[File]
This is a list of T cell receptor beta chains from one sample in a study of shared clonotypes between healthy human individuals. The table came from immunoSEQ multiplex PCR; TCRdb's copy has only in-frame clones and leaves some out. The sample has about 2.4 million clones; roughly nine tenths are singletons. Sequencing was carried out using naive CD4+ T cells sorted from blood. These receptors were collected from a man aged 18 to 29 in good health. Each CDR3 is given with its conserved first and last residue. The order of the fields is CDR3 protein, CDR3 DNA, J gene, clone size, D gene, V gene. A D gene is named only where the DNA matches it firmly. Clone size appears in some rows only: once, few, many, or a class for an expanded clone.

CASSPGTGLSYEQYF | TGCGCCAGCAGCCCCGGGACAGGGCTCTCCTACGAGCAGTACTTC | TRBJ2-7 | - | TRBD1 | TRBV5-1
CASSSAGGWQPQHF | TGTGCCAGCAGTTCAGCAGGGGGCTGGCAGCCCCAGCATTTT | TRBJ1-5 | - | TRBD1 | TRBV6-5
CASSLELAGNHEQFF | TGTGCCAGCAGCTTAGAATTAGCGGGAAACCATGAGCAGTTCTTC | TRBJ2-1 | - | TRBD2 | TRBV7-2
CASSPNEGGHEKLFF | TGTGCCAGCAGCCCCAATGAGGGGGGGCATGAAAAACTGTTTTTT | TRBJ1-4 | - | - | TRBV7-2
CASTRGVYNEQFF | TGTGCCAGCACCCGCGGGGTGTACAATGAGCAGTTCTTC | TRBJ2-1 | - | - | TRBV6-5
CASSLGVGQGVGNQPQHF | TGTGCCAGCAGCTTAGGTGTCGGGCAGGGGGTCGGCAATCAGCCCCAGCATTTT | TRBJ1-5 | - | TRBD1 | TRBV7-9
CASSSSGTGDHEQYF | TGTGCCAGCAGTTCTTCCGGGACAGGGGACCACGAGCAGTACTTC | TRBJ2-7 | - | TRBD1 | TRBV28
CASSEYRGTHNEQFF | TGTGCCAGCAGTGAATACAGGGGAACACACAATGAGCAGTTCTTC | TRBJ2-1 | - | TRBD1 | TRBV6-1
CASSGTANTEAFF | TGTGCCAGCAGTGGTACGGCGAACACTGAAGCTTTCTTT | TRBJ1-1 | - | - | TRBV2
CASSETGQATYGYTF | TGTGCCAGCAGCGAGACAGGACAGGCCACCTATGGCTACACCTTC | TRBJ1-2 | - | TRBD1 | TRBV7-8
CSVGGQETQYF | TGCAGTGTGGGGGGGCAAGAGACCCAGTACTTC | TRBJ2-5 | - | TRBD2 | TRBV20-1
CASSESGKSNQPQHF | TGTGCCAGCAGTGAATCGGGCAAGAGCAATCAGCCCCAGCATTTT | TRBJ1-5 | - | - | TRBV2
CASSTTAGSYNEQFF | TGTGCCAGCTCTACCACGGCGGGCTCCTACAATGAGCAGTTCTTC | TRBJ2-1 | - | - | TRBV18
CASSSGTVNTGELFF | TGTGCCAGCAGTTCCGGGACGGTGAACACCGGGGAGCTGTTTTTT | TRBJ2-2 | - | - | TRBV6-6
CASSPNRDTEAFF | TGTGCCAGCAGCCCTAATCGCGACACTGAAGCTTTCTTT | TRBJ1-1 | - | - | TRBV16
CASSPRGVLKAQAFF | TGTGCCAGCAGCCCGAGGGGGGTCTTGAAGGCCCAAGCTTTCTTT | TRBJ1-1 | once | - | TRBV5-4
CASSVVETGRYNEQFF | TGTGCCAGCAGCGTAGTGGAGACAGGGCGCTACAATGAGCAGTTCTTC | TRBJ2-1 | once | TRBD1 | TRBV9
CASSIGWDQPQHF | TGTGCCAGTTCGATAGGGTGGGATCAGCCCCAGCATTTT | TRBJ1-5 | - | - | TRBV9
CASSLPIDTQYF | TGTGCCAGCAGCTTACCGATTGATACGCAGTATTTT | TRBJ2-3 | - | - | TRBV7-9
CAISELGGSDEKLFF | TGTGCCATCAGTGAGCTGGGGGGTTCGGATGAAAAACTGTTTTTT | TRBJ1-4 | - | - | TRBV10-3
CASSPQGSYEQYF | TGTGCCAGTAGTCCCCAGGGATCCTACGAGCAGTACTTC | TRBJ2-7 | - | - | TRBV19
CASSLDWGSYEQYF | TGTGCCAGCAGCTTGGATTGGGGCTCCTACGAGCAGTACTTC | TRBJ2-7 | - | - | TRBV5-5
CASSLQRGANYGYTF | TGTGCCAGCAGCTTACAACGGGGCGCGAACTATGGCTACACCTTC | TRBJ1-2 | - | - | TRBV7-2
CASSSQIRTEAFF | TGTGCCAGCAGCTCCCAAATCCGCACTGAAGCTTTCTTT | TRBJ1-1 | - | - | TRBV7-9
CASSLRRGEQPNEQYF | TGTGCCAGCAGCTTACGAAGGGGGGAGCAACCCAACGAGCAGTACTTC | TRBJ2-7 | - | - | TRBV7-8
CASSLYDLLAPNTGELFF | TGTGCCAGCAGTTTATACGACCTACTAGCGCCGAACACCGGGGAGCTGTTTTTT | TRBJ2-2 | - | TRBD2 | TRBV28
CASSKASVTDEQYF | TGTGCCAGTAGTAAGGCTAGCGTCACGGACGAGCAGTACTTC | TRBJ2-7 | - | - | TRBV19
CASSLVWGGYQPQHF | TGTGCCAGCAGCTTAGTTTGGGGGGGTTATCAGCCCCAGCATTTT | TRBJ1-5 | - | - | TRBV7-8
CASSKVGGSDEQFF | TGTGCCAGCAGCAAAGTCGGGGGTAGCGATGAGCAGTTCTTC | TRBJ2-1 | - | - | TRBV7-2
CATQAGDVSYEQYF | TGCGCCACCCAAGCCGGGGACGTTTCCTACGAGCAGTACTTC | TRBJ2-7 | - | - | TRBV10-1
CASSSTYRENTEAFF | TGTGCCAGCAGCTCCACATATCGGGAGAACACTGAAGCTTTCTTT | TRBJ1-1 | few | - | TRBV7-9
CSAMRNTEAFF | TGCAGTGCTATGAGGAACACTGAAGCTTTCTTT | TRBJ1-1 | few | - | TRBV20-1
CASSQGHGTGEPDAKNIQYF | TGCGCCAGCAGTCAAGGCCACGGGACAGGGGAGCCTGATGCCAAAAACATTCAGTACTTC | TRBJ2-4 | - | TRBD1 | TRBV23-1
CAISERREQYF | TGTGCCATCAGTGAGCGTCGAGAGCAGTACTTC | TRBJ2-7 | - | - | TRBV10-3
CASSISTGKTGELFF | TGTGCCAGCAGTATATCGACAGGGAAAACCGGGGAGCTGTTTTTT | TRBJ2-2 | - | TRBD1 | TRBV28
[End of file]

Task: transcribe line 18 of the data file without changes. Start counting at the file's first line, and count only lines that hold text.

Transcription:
CASSVVETGRYNEQFF | TGTGCCAGCAGCGTAGTGGAGACAGGGCGCTACAATGAGCAGTTCTTC | TRBJ2-1 | once | TRBD1 | TRBV9